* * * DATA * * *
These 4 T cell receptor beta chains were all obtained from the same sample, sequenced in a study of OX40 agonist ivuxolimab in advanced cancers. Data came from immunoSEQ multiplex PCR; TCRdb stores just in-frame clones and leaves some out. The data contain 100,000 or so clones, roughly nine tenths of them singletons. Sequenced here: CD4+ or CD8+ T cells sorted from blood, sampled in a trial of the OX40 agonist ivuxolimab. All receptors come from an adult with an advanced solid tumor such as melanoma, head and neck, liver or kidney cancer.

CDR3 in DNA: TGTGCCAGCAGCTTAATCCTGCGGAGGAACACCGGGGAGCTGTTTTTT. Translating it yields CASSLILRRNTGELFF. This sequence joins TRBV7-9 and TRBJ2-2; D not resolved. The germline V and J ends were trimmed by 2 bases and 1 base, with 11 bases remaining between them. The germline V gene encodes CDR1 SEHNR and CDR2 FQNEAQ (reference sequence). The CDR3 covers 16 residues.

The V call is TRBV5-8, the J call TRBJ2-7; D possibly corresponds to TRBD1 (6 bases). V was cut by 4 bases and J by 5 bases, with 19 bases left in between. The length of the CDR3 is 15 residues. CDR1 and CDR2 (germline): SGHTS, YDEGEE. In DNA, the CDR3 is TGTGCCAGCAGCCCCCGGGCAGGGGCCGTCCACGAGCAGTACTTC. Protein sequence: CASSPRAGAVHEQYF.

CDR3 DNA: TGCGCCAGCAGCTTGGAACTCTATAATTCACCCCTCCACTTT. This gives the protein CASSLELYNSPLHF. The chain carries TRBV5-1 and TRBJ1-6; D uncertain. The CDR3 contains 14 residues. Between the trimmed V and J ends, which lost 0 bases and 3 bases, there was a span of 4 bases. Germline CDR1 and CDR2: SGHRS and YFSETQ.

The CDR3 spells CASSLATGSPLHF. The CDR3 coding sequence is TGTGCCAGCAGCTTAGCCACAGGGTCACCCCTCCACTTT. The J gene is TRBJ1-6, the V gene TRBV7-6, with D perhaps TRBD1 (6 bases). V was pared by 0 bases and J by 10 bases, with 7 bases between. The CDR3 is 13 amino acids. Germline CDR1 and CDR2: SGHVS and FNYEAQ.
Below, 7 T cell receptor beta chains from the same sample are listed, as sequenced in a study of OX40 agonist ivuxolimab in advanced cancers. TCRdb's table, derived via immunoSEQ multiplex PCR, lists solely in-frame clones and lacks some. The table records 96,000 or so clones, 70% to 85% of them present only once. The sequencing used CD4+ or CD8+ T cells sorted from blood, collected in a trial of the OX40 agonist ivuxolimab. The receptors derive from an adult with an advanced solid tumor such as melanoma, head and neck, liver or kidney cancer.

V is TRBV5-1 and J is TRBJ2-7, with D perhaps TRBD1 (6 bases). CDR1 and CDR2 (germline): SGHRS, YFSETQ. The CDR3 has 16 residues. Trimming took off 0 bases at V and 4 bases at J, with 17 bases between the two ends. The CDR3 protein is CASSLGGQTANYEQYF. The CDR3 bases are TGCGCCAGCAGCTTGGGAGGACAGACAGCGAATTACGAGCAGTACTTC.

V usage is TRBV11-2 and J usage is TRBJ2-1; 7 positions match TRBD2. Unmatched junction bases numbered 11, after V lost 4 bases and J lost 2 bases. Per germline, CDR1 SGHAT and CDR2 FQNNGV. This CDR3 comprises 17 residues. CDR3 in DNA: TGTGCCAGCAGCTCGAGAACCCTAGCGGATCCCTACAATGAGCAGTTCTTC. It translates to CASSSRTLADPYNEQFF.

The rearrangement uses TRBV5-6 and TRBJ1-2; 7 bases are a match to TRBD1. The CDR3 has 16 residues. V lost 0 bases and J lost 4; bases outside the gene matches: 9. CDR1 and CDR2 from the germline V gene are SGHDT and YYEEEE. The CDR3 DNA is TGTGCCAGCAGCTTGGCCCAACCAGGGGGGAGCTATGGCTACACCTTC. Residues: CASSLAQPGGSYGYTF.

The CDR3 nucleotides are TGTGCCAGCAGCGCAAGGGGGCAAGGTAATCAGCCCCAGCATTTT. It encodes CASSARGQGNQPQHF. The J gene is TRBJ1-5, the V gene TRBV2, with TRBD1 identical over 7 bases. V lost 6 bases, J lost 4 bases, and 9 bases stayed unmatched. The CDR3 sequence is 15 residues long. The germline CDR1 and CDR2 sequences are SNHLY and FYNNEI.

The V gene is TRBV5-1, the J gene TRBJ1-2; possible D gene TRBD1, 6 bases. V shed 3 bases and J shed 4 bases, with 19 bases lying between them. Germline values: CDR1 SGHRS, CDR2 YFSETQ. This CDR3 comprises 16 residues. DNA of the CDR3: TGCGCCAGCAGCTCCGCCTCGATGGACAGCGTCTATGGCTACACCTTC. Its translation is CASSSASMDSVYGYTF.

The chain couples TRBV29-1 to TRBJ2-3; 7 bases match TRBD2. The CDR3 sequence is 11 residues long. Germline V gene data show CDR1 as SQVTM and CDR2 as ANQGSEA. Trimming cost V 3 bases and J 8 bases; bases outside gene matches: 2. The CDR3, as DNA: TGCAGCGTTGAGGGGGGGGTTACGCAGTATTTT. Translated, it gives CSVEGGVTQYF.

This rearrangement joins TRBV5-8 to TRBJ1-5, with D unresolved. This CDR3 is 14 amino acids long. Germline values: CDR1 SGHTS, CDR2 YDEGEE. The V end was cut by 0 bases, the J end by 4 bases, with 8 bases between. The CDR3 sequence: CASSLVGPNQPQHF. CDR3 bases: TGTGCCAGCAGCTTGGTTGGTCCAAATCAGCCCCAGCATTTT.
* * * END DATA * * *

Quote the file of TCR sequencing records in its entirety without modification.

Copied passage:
These 4 T cell receptor beta chains were all obtained from the same sample, sequenced in a study of OX40 agonist ivuxolimab in advanced cancers. Data came from immunoSEQ multiplex PCR; TCRdb stores just in-frame clones and leaves some out. The data contain 100,000 or so clones, roughly nine tenths of them singletons. Sequenced here: CD4+ or CD8+ T cells sorted from blood, sampled in a trial of the OX40 agonist ivuxolimab. All receptors come from an adult with an advanced solid tumor such as melanoma, head and neck, liver or kidney cancer.

CDR3 in DNA: TGTGCCAGCAGCTTAATCCTGCGGAGGAACACCGGGGAGCTGTTTTTT. Translating it yields CASSLILRRNTGELFF. This sequence joins TRBV7-9 and TRBJ2-2; D not resolved. The germline V and J ends were trimmed by 2 bases and 1 base, with 11 bases remaining between them. The germline V gene encodes CDR1 SEHNR and CDR2 FQNEAQ (reference sequence). The CDR3 covers 16 residues.

The V call is TRBV5-8, the J call TRBJ2-7; D possibly corresponds to TRBD1 (6 bases). V was cut by 4 bases and J by 5 bases, with 19 bases left in between. The length of the CDR3 is 15 residues. CDR1 and CDR2 (germline): SGHTS, YDEGEE. In DNA, the CDR3 is TGTGCCAGCAGCCCCCGGGCAGGGGCCGTCCACGAGCAGTACTTC. Protein sequence: CASSPRAGAVHEQYF.

CDR3 DNA: TGCGCCAGCAGCTTGGAACTCTATAATTCACCCCTCCACTTT. This gives the protein CASSLELYNSPLHF. The chain carries TRBV5-1 and TRBJ1-6; D uncertain. The CDR3 contains 14 residues. Between the trimmed V and J ends, which lost 0 bases and 3 bases, there was a span of 4 bases. Germline CDR1 and CDR2: SGHRS and YFSETQ.

The CDR3 spells CASSLATGSPLHF. The CDR3 coding sequence is TGTGCCAGCAGCTTAGCCACAGGGTCACCCCTCCACTTT. The J gene is TRBJ1-6, the V gene TRBV7-6, with D perhaps TRBD1 (6 bases). V was pared by 0 bases and J by 10 bases, with 7 bases between. The CDR3 is 13 amino acids. Germline CDR1 and CDR2: SGHVS and FNYEAQ.
Below, 7 T cell receptor beta chains from the same sample are listed, as sequenced in a study of OX40 agonist ivuxolimab in advanced cancers. TCRdb's table, derived via immunoSEQ multiplex PCR, lists solely in-frame clones and lacks some. The table records 96,000 or so clones, 70% to 85% of them present only once. The sequencing used CD4+ or CD8+ T cells sorted from blood, collected in a trial of the OX40 agonist ivuxolimab. The receptors derive from an adult with an advanced solid tumor such as melanoma, head and neck, liver or kidney cancer.

V is TRBV5-1 and J is TRBJ2-7, with D perhaps TRBD1 (6 bases). CDR1 and CDR2 (germline): SGHRS, YFSETQ. The CDR3 has 16 residues. Trimming took off 0 bases at V and 4 bases at J, with 17 bases between the two ends. The CDR3 protein is CASSLGGQTANYEQYF. The CDR3 bases are TGCGCCAGCAGCTTGGGAGGACAGACAGCGAATTACGAGCAGTACTTC.

V usage is TRBV11-2 and J usage is TRBJ2-1; 7 positions match TRBD2. Unmatched junction bases numbered 11, after V lost 4 bases and J lost 2 bases. Per germline, CDR1 SGHAT and CDR2 FQNNGV. This CDR3 comprises 17 residues. CDR3 in DNA: TGTGCCAGCAGCTCGAGAACCCTAGCGGATCCCTACAATGAGCAGTTCTTC. It translates to CASSSRTLADPYNEQFF.

The rearrangement uses TRBV5-6 and TRBJ1-2; 7 bases are a match to TRBD1. The CDR3 has 16 residues. V lost 0 bases and J lost 4; bases outside the gene matches: 9. CDR1 and CDR2 from the germline V gene are SGHDT and YYEEEE. The CDR3 DNA is TGTGCCAGCAGCTTGGCCCAACCAGGGGGGAGCTATGGCTACACCTTC. Residues: CASSLAQPGGSYGYTF.

The CDR3 nucleotides are TGTGCCAGCAGCGCAAGGGGGCAAGGTAATCAGCCCCAGCATTTT. It encodes CASSARGQGNQPQHF. The J gene is TRBJ1-5, the V gene TRBV2, with TRBD1 identical over 7 bases. V lost 6 bases, J lost 4 bases, and 9 bases stayed unmatched. The CDR3 sequence is 15 residues long. The germline CDR1 and CDR2 sequences are SNHLY and FYNNEI.

The V gene is TRBV5-1, the J gene TRBJ1-2; possible D gene TRBD1, 6 bases. V shed 3 bases and J shed 4 bases, with 19 bases lying between them. Germline values: CDR1 SGHRS, CDR2 YFSETQ. This CDR3 comprises 16 residues. DNA of the CDR3: TGCGCCAGCAGCTCCGCCTCGATGGACAGCGTCTATGGCTACACCTTC. Its translation is CASSSASMDSVYGYTF.

The chain couples TRBV29-1 to TRBJ2-3; 7 bases match TRBD2. The CDR3 sequence is 11 residues long. Germline V gene data show CDR1 as SQVTM and CDR2 as ANQGSEA. Trimming cost V 3 bases and J 8 bases; bases outside gene matches: 2. The CDR3, as DNA: TGCAGCGTTGAGGGGGGGGTTACGCAGTATTTT. Translated, it gives CSVEGGVTQYF.

This rearrangement joins TRBV5-8 to TRBJ1-5, with D unresolved. This CDR3 is 14 amino acids long. Germline values: CDR1 SGHTS, CDR2 YDEGEE. The V end was cut by 0 bases, the J end by 4 bases, with 8 bases between. The CDR3 sequence: CASSLVGPNQPQHF. CDR3 bases: TGTGCCAGCAGCTTGGTTGGTCCAAATCAGCCCCAGCATTTT.